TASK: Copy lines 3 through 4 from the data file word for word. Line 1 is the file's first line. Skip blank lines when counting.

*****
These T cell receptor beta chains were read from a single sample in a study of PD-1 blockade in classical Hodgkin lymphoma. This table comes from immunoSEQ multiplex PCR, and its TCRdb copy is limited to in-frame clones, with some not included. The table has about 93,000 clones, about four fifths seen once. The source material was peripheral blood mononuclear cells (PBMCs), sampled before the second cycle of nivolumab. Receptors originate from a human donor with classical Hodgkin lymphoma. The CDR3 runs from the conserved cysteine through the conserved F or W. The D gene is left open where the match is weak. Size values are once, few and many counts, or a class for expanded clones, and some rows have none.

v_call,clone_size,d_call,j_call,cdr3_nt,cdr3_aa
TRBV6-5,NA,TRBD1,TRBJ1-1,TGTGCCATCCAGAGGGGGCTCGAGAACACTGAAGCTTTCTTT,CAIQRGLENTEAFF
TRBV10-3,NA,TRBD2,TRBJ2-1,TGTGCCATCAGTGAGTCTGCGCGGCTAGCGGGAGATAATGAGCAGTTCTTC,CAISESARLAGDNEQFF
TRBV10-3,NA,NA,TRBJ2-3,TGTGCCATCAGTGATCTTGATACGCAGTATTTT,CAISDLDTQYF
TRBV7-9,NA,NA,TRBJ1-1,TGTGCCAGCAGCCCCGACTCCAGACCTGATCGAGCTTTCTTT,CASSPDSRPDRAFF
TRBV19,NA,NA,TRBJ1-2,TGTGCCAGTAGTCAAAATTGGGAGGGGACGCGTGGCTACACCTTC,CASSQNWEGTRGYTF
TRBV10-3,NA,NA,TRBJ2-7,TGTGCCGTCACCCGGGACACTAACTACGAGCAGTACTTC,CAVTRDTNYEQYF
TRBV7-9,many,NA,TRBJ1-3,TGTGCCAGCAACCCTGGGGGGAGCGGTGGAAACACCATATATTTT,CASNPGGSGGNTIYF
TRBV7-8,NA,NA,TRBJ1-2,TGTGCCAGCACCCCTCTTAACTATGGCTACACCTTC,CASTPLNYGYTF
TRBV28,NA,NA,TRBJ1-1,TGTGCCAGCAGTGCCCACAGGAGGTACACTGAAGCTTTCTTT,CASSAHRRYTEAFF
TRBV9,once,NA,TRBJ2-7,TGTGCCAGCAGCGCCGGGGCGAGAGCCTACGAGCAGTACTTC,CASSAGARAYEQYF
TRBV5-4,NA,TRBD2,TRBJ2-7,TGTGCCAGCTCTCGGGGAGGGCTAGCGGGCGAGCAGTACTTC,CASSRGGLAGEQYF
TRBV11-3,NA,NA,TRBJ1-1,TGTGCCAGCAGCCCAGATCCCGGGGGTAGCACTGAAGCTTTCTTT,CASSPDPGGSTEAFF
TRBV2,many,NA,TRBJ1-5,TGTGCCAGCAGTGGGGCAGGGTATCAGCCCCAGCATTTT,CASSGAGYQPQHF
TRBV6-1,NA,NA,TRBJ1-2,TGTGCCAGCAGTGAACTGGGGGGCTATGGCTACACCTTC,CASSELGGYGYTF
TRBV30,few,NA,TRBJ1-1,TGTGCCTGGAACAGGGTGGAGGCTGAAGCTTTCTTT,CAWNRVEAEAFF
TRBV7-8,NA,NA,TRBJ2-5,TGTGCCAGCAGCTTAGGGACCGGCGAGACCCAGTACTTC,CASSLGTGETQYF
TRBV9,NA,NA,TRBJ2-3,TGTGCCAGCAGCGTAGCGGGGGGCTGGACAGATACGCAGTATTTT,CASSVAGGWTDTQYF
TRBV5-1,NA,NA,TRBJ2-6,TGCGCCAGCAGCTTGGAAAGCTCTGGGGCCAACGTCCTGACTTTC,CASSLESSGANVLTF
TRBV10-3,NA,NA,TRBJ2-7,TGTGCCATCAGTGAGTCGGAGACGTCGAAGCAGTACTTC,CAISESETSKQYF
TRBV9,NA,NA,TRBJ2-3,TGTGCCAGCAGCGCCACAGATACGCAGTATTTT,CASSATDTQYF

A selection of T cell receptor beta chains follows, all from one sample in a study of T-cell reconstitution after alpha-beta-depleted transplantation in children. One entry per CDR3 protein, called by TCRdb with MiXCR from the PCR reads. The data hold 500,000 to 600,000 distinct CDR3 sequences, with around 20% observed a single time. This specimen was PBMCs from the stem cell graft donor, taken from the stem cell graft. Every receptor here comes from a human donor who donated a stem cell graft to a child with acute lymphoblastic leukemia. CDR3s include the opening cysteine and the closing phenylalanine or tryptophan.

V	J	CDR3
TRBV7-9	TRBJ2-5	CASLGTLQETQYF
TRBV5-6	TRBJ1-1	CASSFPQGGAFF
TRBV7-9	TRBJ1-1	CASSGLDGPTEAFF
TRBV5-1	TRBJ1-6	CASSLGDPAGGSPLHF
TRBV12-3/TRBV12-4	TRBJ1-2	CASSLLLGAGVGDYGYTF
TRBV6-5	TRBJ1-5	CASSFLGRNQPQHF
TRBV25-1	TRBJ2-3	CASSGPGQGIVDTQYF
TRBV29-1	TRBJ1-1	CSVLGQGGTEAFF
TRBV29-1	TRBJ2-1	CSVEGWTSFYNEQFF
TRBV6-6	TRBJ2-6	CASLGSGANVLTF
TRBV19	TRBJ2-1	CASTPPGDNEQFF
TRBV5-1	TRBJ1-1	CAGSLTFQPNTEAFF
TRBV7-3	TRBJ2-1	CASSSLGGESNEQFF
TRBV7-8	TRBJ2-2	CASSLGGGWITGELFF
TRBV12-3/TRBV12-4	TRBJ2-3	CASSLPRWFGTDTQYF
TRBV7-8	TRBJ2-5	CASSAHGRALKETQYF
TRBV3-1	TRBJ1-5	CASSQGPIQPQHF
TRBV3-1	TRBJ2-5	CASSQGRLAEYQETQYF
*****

TRBV6-5,NA,TRBD1,TRBJ1-1,TGTGCCATCCAGAGGGGGCTCGAGAACACTGAAGCTTTCTTT,CAIQRGLENTEAFF
TRBV10-3,NA,TRBD2,TRBJ2-1,TGTGCCATCAGTGAGTCTGCGCGGCTAGCGGGAGATAATGAGCAGTTCTTC,CAISESARLAGDNEQFF